Only days from its expected forced closure, the Lithgow Aged Care home has found a lifeline, with a new owner and an extension to its accreditation likely to mark a new chapter for the embattled centre.
- The Lithgow Aged Care home was placed into voluntary administration last month after the facilities accreditation was not renewed.
- A not-for-profit company will take over the management of the facility.
- The residents of the home will be able to stay at the facility which was due to close at the end of the week.
Around 70 residents have been in limbo since the Aged Care Quality and Safety Commissioner decided not to renew the home’s accreditation beyond April 16 after it failed 38 of 42 industry standards.
The home was then placed into voluntary administration last month in a bid to attract a buyer.
The not-for-profit organisation Respect will take over the facility at the end of the week.
Respect operates 12 aged acre facilities across Tasmania, Victoria and New South Wales.
The chief executive officer and managing director, Jason Binder, said there were “significant challenges” with taking over the home but he was confident the site could become compliant “very quickly.”
“We’re particularly excited for the residents who now don’t have to move to another home.
“I’m delighted that Respect can ensure their home will remain their home for as far as the eye can see,” Mr Binder said.
A spokesperson from Ernst & Young said most of the residents at the Lithgow Aged Care Home have remained on site during the administration process and will stay on when Respect takes over.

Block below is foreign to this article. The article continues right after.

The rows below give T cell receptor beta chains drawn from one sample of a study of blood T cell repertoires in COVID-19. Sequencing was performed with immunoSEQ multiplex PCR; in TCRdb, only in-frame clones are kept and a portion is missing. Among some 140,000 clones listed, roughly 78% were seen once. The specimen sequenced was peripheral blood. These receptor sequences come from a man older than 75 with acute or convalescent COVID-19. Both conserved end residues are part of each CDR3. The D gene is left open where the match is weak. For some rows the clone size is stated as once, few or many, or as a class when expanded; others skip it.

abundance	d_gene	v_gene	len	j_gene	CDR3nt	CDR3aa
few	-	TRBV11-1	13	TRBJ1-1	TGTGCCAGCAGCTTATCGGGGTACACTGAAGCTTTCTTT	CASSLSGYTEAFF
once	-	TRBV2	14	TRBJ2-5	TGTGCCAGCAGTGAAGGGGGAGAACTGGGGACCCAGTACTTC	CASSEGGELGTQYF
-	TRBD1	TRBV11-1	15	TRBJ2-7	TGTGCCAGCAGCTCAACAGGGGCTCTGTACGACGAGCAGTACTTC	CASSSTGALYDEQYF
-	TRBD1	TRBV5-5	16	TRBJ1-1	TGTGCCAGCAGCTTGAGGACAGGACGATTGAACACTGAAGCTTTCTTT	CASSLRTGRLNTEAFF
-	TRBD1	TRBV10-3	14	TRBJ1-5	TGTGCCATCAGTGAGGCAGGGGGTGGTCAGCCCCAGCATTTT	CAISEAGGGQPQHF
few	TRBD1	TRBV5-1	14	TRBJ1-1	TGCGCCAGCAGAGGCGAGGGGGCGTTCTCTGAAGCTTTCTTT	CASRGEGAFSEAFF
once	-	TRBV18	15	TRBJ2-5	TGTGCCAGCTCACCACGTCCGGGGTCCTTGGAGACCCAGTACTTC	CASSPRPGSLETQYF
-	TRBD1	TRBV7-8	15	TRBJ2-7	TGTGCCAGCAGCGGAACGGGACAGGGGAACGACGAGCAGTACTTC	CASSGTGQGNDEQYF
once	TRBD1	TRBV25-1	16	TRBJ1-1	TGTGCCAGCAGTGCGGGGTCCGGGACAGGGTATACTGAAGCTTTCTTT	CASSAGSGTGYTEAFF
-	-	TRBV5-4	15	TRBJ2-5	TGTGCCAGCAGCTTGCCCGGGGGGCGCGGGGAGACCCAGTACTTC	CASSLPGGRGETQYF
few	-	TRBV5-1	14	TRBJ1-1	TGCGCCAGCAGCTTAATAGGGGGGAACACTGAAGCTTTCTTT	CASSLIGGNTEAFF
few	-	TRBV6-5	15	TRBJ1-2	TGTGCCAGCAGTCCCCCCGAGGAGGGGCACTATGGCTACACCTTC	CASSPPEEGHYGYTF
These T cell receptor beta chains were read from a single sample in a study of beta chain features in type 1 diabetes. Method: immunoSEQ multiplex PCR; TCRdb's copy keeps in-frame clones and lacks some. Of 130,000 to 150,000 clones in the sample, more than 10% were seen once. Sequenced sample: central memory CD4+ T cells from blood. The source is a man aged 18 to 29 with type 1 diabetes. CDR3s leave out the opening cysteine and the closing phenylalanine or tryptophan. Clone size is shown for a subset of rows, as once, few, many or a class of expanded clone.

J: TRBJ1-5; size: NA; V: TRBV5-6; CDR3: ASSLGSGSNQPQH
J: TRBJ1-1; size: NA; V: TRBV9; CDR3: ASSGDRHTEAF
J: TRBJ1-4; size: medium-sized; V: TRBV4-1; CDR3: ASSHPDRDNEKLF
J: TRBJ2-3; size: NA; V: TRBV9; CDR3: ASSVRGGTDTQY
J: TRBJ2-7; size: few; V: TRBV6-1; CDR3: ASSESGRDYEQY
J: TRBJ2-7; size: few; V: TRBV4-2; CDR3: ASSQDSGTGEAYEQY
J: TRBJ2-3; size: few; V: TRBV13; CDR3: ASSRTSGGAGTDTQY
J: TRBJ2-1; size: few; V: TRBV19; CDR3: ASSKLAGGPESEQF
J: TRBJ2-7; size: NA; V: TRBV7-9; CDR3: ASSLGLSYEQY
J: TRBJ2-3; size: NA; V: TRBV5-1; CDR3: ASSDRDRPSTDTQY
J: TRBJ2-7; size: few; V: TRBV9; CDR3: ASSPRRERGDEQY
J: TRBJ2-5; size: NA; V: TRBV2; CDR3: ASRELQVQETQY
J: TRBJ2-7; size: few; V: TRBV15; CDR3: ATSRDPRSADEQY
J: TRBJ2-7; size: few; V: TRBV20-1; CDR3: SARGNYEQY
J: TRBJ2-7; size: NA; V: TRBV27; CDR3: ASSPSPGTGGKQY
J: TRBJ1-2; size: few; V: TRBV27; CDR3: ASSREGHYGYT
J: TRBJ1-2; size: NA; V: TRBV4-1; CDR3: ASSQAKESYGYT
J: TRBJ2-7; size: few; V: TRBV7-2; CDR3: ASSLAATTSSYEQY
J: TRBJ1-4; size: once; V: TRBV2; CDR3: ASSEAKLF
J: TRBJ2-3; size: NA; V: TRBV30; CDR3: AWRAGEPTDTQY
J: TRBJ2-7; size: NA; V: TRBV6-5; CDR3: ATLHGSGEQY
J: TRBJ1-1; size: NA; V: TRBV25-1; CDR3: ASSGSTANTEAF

“Discussions with those residents who left the facility during the administration period have been positive with most indicating they would like to return if a successful sale was achieved,” said the spokesperson.
Ernst & Young said the new owners would retain the “vast majority” of the current employees.
Respect said once the facility was compliant they would work to expand the facility to include 108 rooms and a specialist dementia area with 30 rooms.
The Lithgow Aged Care Home also recently had its accreditation extended beyond the looming deadline of Friday April 16.
The Aged Care Quality and Safety Commissioner, Janet Anderson PSM, said the original decision to allow the home’s accreditation to lapse was due to an “immediate and severe risk” to the health and safety of residents.
The commission undertook a formal reconsideration and decided to extend the home’s licence until July 16 2021.
Respect will have to satisfy the commission that it can safely operate the facility beyond that date.
The Mayor of the Lithgow City Council, Ray Thompson, said it was a massive relief for the “virtually doomed” aged care facility.
“It’s certainly a facility that the community of Lithgow couldn’t do without so it’s really, really exciting,” he said.